This is an activity about measurement. Learners will label key points and features on a rectangular equal-area map and measure the distance between pairs of points in order to calculate the actual physical distance on the Sun that the point pairs... (View More) represent. This is Activity 5 of the Space Weather Forecast curriculum. (View Less)

This is an activity to reinforce concepts learned about the Sun, the Sun, Earth, and Moon system and eclipses. Learners will communally discuss their knowledge of these concepts briefly, and will then complete a series of worksheets and writings to... (View More) demonstrate grasp of content. This is Activity 15, the final activity of a larger resouce entitled Eye on the Sky and is meant to follow the preceding 14 activities in the resource. These worksheets and writings would ideally be added to students' portfolios accumulated throughout this suite of lessons and can serve as a summative assessment of student work throughout the lesson suite. (View Less)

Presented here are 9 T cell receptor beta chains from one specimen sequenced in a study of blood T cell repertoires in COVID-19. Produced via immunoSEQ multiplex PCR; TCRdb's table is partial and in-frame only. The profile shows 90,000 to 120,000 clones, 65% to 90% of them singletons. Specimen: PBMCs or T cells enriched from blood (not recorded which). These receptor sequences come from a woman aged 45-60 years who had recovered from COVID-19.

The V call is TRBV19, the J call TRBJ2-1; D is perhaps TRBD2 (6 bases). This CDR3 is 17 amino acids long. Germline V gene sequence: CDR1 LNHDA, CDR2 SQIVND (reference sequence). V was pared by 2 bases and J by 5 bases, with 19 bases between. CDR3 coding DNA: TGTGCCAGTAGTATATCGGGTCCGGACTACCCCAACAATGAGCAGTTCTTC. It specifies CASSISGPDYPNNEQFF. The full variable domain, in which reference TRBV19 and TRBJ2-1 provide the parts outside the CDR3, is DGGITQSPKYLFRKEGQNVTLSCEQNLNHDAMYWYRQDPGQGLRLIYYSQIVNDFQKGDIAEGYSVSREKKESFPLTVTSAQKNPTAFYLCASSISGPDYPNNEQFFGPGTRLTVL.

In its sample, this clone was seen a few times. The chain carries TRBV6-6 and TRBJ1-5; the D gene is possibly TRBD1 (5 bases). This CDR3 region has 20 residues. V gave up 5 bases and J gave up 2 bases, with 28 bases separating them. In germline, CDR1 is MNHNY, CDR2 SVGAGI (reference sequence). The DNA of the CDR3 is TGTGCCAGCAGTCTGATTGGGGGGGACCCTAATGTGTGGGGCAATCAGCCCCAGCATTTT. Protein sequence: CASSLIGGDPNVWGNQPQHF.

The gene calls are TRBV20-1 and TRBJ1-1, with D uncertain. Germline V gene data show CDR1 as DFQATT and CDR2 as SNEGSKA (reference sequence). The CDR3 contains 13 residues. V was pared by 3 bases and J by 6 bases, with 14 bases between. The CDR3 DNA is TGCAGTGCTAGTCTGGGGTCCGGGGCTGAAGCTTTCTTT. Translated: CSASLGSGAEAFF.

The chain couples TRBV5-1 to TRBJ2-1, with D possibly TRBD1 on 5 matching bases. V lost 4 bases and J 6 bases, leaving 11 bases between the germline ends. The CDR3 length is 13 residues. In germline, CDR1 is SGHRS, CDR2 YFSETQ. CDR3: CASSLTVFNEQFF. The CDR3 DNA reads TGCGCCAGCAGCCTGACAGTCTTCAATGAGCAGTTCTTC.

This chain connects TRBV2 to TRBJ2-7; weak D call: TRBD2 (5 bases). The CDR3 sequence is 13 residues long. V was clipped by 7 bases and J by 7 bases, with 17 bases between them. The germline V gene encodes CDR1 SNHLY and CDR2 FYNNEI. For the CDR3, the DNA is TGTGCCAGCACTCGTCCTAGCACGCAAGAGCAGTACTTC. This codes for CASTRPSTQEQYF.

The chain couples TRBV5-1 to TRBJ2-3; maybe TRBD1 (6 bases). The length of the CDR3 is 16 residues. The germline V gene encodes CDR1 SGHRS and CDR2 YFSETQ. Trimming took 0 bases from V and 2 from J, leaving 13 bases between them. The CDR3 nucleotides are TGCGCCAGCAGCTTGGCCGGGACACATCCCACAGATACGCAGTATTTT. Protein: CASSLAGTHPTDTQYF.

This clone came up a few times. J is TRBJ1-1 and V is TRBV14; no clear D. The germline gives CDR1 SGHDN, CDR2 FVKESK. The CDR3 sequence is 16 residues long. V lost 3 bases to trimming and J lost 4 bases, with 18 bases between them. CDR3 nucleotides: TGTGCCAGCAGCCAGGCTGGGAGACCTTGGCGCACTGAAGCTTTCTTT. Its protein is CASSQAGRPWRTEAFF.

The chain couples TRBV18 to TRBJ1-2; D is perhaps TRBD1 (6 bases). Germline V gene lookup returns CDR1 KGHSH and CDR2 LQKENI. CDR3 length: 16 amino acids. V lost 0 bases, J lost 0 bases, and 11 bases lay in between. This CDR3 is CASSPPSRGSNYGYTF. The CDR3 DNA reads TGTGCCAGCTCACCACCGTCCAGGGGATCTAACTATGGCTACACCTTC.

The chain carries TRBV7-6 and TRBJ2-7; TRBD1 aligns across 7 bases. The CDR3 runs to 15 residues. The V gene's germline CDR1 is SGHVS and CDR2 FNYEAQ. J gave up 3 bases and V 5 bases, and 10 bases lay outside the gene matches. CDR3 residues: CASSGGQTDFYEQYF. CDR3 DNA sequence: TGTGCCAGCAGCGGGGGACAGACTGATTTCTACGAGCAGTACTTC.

This is an activity about shadows and how the Sun's location affects the direction of a shadow. Learners will first identify what they already know about shadows and will be asked to share any questions they may have. Then students will be taken... (View More) outside to observe and trace a classmates shadow. From this tracing, students will complete a worksheet by drawing their partner, his or her shadow, and the location of the Sun. Two to three hours later, this observation and tracing process will be repeated, allowing students to witness the movement of shadows as a result of the Earth's rotation. This activity requires a sunny day with plenty of outdoor space to trace the shadows of all students. This is Activity 4 of a larger resource entitled Eye on the Sky. (View Less)